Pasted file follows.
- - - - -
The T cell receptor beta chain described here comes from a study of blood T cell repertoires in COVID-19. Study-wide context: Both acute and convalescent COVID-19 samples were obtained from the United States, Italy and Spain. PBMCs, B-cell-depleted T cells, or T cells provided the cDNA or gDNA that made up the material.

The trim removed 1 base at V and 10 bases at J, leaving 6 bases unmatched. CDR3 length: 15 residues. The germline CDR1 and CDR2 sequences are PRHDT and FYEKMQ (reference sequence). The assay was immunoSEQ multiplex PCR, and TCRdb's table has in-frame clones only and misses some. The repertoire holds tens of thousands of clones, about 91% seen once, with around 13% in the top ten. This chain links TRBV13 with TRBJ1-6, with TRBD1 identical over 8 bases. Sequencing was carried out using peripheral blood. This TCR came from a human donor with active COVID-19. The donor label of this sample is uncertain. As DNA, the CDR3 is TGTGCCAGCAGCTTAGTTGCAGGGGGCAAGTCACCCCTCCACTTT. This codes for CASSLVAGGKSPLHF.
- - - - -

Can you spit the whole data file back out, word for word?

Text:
The T cell receptor beta chain described here comes from a study of blood T cell repertoires in COVID-19. Study-wide context: Both acute and convalescent COVID-19 samples were obtained from the United States, Italy and Spain. PBMCs, B-cell-depleted T cells, or T cells provided the cDNA or gDNA that made up the material.

The trim removed 1 base at V and 10 bases at J, leaving 6 bases unmatched. CDR3 length: 15 residues. The germline CDR1 and CDR2 sequences are PRHDT and FYEKMQ (reference sequence). The assay was immunoSEQ multiplex PCR, and TCRdb's table has in-frame clones only and misses some. The repertoire holds tens of thousands of clones, about 91% seen once, with around 13% in the top ten. This chain links TRBV13 with TRBJ1-6, with TRBD1 identical over 8 bases. Sequencing was carried out using peripheral blood. This TCR came from a human donor with active COVID-19. The donor label of this sample is uncertain. As DNA, the CDR3 is TGTGCCAGCAGCTTAGTTGCAGGGGGCAAGTCACCCCTCCACTTT. This codes for CASSLVAGGKSPLHF.